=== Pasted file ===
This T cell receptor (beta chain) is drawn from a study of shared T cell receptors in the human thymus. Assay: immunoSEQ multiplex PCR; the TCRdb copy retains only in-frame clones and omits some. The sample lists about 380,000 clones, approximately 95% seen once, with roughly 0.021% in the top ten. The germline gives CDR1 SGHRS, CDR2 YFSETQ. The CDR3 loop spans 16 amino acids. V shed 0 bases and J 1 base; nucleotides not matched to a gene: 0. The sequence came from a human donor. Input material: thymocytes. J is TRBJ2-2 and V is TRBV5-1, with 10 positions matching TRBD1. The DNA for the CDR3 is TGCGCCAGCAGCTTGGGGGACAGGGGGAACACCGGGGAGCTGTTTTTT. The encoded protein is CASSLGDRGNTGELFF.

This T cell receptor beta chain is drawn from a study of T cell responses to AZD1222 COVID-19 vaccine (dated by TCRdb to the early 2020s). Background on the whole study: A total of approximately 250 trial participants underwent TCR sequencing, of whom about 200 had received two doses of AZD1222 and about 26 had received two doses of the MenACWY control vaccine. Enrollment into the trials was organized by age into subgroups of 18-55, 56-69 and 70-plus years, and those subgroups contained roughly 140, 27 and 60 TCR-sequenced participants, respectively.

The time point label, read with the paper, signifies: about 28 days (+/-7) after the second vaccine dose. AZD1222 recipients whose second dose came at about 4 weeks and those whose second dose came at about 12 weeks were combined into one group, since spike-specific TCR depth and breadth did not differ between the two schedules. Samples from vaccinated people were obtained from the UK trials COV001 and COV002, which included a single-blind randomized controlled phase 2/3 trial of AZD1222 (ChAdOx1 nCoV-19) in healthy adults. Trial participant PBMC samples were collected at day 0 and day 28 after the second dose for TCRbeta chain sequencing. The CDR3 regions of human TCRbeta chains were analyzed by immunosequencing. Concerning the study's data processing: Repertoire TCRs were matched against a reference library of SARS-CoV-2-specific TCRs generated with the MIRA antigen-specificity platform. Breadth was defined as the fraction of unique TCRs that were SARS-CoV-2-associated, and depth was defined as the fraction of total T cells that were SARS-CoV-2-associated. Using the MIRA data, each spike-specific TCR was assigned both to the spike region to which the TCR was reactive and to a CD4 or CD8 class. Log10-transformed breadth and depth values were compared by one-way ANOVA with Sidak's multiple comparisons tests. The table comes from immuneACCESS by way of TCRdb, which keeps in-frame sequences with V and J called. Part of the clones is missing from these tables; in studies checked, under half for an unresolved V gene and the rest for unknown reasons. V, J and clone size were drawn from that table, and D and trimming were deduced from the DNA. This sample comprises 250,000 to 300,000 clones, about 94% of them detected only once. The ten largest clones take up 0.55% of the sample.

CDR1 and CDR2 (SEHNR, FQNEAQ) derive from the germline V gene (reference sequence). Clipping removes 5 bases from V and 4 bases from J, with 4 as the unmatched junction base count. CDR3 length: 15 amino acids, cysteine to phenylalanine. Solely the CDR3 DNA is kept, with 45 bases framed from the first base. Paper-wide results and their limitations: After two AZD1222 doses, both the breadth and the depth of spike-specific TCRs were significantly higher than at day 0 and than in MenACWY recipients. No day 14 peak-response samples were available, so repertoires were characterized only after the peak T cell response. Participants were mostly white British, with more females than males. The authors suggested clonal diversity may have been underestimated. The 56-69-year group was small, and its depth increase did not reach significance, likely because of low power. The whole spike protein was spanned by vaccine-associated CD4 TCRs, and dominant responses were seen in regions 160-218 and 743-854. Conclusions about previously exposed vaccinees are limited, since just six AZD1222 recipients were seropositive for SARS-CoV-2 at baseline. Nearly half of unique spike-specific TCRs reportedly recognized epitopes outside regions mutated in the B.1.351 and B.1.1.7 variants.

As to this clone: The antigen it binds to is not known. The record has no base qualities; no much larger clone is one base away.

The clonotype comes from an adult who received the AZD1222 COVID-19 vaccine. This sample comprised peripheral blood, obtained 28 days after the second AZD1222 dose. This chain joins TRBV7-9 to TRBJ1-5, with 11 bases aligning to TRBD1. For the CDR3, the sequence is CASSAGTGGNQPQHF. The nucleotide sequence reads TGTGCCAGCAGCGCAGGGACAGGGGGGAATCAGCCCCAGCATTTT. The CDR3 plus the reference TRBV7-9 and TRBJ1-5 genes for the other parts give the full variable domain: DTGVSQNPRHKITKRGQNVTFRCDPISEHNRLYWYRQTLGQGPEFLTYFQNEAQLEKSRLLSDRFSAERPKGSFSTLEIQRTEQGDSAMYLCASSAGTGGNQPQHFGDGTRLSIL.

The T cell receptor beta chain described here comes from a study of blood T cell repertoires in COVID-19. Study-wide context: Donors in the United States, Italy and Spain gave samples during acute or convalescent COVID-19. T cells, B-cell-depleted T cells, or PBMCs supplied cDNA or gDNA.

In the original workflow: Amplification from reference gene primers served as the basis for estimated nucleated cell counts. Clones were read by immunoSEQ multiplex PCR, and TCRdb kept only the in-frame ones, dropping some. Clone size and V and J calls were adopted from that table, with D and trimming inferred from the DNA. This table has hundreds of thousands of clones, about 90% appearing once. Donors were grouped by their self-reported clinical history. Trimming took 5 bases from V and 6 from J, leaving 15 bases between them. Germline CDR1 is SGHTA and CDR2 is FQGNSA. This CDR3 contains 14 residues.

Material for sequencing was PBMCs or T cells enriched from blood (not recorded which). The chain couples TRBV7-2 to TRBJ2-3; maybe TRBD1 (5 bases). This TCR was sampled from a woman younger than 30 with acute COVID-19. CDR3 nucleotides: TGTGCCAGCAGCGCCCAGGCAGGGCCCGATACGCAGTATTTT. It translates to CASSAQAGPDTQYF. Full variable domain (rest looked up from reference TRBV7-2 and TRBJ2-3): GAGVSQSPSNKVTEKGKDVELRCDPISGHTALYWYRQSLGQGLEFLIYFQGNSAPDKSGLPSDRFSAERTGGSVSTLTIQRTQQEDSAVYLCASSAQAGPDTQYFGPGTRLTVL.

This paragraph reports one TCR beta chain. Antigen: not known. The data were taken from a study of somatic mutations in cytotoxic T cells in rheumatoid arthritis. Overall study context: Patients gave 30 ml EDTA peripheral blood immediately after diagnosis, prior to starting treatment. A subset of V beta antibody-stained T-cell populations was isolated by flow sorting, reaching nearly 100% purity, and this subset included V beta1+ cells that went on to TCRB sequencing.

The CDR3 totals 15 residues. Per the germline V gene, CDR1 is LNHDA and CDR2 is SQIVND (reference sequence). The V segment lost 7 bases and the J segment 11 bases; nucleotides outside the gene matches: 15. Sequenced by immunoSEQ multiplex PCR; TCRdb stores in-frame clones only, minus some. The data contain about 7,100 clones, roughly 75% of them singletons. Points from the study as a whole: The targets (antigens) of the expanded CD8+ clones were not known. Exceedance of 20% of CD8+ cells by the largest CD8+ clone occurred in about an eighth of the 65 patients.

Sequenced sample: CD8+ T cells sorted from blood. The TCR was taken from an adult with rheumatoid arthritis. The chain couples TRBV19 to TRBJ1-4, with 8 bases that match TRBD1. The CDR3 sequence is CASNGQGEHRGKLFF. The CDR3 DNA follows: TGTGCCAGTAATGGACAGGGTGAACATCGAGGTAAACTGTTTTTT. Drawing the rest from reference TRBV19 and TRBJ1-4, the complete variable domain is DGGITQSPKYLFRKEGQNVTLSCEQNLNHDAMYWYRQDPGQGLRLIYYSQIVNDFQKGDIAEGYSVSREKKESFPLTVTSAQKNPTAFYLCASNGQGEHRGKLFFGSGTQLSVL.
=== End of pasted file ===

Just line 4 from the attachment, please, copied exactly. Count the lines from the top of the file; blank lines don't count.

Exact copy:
CDR1 and CDR2 (SEHNR, FQNEAQ) derive from the germline V gene (reference sequence). Clipping removes 5 bases from V and 4 bases from J, with 4 as the unmatched junction base count. CDR3 length: 15 amino acids, cysteine to phenylalanine. Solely the CDR3 DNA is kept, with 45 bases framed from the first base. Paper-wide results and their limitations: After two AZD1222 doses, both the breadth and the depth of spike-specific TCRs were significantly higher than at day 0 and than in MenACWY recipients. No day 14 peak-response samples were available, so repertoires were characterized only after the peak T cell response. Participants were mostly white British, with more females than males. The authors suggested clonal diversity may have been underestimated. The 56-69-year group was small, and its depth increase did not reach significance, likely because of low power. The whole spike protein was spanned by vaccine-associated CD4 TCRs, and dominant responses were seen in regions 160-218 and 743-854. Conclusions about previously exposed vaccinees are limited, since just six AZD1222 recipients were seropositive for SARS-CoV-2 at baseline. Nearly half of unique spike-specific TCRs reportedly recognized epitopes outside regions mutated in the B.1.351 and B.1.1.7 variants.